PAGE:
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How to Deduct Home Care Expenses on My Taxes

By Tina Patel

If you pay for at-home home care services, the IRS may let you deduct the cost from your annual taxes. The IRS does allow citizens to deduct certain medical deductions to cover the cost of doctors, therapists, surgeons, psychiatrists, and prescription medications. The IRS also lets people deduct the cost of inpatient hospital stays and nursing home care.

Those deductions help families with loved ones who require healthcare services, but what if you, your spouse, or your dependent needs home care? In this post we will discuss how this expense may also be deducted from your taxes.

Deducting Home Care Costs

Begin by reading over IRS Publication 502, which explains how to itemize deductions for all medical expenses you claim on Schedule A (form 1040 or 1040-SR). The publication talks about what you can and cannot claim as medical and dental expenses and how to deal with any reimbursements you may receive. It also explains what to do if you receive monies from a personal injury claim or sell off any medical equipment.

At-home health maintenance and personal care

The IRS allows deductions for maintenance and personal care services for chronically ill and/or disabled individuals who require assistance, including protection from health and safety threats due to severe cognitive impairment.

To qualify, the individual must be functionally incapacitated and unable to perform at least 2 activities of daily living unless substantially assisted by another person for a minimum of 90 days. According to the IRS, activities of daily living include toileting, bathing, dressing, eating, and transferring.

At-home nursing services as defined by the IRS

A trained nurse performs at-home nursing services. Examples of such medical services include but are not limited to:

  • Giving medication
  • Changing dressings
  • Bathing and grooming
  • Assistance with toileting

Nurses may also provide household services such as cleaning, doing laundry, and grocery shopping. Divide the amount of wages paid for those services from the amount spent on actual in-home nursing care before claiming a deduction. In some situations, household services that are provided on behalf of the disabled individual so you can work outside the home may qualify you for a dependent care credit.

If you feed your at-home attendant or otherwise pay for their meals, you may include that cost as part of your medical expense deduction. First, divide the cost of meals among all household members to determine the price of food consumed by the attendant and incorporate that with your itemized medical expense deduction.

Home care workers and employment taxes

In most cases, caregivers and private nurses can be considered household employees. If this applies to your in-home attendant and if you pay Medicare tax, state employment tax, social security tax, or state or federal unemployment tax on their behalf, these costs may qualify as a medical expense deduction. IRS Pub. 926 can help you determine whether or not these deductions apply directly to you.

Deductible home care modifications

If you modify your home to accommodate the medical needs of yourself, your spouse, or your dependent, the cost of doing so may be deducted from your taxes as long as the modifications don't add to the resale value of your home. According to the IRS website, the following are some of the home modifications that are considered medical in nature:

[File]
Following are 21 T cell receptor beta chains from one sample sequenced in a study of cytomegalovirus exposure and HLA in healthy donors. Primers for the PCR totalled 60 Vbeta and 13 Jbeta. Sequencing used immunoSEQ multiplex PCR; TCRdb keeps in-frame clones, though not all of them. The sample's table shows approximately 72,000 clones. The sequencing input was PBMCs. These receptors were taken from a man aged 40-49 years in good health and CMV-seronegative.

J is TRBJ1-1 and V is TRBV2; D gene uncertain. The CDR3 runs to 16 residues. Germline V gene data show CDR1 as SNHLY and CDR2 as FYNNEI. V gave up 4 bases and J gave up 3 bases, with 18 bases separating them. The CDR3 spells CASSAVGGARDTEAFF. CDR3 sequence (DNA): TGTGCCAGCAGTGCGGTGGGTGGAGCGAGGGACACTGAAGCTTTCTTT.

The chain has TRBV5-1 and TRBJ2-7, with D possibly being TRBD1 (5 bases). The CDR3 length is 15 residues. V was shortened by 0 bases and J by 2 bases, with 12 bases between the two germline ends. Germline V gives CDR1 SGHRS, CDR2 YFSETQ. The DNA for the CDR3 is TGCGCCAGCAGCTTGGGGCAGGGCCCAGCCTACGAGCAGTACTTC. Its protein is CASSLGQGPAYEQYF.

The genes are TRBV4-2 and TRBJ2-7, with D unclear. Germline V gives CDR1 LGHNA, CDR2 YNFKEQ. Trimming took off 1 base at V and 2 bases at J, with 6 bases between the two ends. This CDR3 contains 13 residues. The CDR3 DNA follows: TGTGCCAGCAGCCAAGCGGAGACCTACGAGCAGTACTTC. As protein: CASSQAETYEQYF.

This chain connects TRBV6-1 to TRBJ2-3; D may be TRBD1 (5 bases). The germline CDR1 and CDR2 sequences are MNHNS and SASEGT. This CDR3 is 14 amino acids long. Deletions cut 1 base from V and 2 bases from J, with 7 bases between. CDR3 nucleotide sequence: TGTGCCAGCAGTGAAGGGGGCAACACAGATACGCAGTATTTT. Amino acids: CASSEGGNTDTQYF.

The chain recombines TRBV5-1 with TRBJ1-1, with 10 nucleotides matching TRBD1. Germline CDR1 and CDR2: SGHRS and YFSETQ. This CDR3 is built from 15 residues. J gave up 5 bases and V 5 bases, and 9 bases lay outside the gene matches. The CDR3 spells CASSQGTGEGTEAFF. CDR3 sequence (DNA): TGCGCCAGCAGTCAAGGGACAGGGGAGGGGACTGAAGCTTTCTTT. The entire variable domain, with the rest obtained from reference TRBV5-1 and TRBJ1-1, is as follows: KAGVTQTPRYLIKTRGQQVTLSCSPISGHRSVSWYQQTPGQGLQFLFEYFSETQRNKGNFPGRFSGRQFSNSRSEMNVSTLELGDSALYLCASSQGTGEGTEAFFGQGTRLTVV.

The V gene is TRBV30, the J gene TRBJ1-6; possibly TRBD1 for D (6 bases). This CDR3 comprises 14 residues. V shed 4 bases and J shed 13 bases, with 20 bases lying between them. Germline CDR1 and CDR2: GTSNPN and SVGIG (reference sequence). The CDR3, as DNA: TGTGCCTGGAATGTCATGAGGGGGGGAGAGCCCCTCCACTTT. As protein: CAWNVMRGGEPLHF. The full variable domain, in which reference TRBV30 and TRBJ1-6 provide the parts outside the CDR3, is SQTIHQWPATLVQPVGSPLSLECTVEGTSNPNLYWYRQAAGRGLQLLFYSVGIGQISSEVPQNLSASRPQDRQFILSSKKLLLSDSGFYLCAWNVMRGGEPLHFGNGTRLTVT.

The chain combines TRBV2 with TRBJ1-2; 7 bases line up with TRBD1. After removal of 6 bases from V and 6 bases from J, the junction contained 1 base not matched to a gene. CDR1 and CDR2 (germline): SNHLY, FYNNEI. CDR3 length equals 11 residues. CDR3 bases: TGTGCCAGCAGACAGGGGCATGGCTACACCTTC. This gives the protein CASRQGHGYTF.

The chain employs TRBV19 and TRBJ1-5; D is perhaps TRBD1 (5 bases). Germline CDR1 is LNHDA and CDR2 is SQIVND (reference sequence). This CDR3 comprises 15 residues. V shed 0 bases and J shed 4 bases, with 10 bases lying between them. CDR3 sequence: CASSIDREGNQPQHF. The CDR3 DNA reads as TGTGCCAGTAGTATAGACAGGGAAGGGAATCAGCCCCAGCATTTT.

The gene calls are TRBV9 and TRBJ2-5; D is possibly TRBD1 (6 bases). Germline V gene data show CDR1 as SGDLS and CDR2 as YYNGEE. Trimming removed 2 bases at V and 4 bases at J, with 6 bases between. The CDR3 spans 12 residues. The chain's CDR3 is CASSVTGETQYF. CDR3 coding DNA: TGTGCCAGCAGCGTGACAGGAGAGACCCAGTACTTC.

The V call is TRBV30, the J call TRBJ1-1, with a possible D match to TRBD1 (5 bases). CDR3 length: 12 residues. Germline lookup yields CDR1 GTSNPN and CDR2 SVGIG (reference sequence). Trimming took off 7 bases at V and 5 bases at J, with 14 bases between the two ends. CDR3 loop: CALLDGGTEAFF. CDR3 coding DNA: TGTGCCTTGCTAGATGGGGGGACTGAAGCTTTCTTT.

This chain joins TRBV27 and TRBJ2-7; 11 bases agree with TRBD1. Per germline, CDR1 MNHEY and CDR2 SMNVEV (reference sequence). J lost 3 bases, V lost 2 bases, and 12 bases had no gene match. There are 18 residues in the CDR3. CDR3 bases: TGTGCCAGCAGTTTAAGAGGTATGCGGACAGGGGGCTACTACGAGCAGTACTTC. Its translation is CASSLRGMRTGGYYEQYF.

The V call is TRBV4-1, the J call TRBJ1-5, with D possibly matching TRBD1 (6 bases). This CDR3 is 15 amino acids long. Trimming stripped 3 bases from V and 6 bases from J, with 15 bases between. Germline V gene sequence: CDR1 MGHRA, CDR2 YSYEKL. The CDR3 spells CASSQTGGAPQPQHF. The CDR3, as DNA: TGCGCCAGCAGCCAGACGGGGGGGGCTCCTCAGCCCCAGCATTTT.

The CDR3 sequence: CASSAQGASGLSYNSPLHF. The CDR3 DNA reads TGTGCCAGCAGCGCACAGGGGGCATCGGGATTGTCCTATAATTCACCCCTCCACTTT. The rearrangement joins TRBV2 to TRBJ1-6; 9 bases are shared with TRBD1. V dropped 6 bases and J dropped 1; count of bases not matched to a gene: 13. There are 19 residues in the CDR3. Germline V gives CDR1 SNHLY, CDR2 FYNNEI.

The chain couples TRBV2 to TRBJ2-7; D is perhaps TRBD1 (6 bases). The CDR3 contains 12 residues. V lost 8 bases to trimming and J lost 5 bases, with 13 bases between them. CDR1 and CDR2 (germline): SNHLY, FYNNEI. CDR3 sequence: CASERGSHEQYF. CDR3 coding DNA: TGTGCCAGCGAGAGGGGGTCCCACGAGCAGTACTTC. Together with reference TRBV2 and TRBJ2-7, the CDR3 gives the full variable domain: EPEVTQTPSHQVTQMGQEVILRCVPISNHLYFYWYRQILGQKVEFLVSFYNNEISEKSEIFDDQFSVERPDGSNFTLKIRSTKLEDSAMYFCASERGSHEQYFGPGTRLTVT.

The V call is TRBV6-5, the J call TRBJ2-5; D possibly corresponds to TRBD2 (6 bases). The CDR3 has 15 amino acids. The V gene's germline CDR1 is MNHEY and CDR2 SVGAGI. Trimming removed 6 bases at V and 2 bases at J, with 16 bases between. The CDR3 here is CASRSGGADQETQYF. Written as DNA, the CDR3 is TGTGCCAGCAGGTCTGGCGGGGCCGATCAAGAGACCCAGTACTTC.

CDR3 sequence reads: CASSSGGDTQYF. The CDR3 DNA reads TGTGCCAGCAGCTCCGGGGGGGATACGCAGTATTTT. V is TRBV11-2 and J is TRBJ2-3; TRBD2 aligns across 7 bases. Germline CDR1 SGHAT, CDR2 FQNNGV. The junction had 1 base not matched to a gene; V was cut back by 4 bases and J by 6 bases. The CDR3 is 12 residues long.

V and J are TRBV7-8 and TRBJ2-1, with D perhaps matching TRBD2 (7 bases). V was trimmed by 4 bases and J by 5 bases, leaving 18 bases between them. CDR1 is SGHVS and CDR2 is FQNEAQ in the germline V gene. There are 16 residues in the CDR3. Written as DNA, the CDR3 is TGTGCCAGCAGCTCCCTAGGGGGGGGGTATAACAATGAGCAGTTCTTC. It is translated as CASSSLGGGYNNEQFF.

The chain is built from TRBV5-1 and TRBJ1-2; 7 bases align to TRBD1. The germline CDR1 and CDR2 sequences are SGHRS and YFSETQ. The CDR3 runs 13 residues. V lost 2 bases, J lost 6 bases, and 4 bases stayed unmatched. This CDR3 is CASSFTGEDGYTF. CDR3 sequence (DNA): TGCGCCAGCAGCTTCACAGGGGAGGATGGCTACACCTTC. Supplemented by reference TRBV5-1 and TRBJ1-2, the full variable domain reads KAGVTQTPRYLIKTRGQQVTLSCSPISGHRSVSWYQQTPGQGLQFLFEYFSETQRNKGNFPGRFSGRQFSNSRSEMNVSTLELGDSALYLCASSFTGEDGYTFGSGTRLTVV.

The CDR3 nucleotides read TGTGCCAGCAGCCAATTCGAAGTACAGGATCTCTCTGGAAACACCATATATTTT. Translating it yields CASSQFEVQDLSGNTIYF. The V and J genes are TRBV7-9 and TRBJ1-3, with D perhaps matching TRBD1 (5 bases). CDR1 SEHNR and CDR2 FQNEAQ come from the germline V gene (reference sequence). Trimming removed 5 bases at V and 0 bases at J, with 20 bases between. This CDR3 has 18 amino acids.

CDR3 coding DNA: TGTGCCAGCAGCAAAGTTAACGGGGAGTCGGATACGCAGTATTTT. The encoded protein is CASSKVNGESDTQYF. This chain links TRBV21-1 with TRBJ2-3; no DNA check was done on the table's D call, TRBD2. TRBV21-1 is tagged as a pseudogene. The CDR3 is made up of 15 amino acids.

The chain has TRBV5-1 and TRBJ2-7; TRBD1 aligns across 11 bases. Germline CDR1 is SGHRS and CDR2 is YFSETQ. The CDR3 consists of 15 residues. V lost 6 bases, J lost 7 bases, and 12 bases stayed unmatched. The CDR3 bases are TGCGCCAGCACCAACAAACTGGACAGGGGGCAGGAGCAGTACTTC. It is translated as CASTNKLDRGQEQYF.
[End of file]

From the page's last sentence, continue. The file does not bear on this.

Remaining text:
• Construction of access ramps
  • Installation of bathroom modifications such as grab bars and railings
  • Installation of lifts to accommodate a disability
  • Lowering of kitchen cabinets and/or counters
  • Modification of door hardware to accommodate disability
  • Widening of doorways and hallways to accommodate a wheelchair

Specialized equipment deductions

Gear such as TDD and TTY that allows a hearing impaired or speech impaired person to communicate over a landline may be deducted as a medical expense. The cost of repairing such equipment may also be claimed as a medical deduction.

If the person receiving in-home care is deaf or has a hearing disability, you may be allowed to deduct the cost of a television adapter that displays subtitles. The cost of a specialty TV set that displays subtitles may also be deducted, even if the price is higher than that of a regular set, explains IRS Pub. 502.

How Much Can I deduct?

According to IRS guidelines, you may deduct whatever accrued medical expenses exceed 10% of your adjusted gross income. Insurance premiums that you pay to cover the cost of medical care, in home or otherwise, may also be itemized and deducted from your taxes. If your employer pays part of the premium, their portion is not deductible. If your employer deducts a portion of your paycheck to cover health insurance, that portion is also not deductible, because you've already received that tax benefit.

Conclusion

Medically necessary at-home care service can be costly. Fortunately, you can deduct some or all of this expense and lessen the number of dollars that you send to Uncle Sam during tax season. Before you claim itemized medical deductions, save every receipt you get and store them in a secure place. That way, you will be able to find them just in case the IRS has any questions about the expenses you are deducting.

If you need a home care worker for yourself or a senior that you love, please contact us without delay. We are Caring Senior Service, and we offer a cost-effective alternative to assisted living facilities to help seniors age in place.

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Tags: Finances

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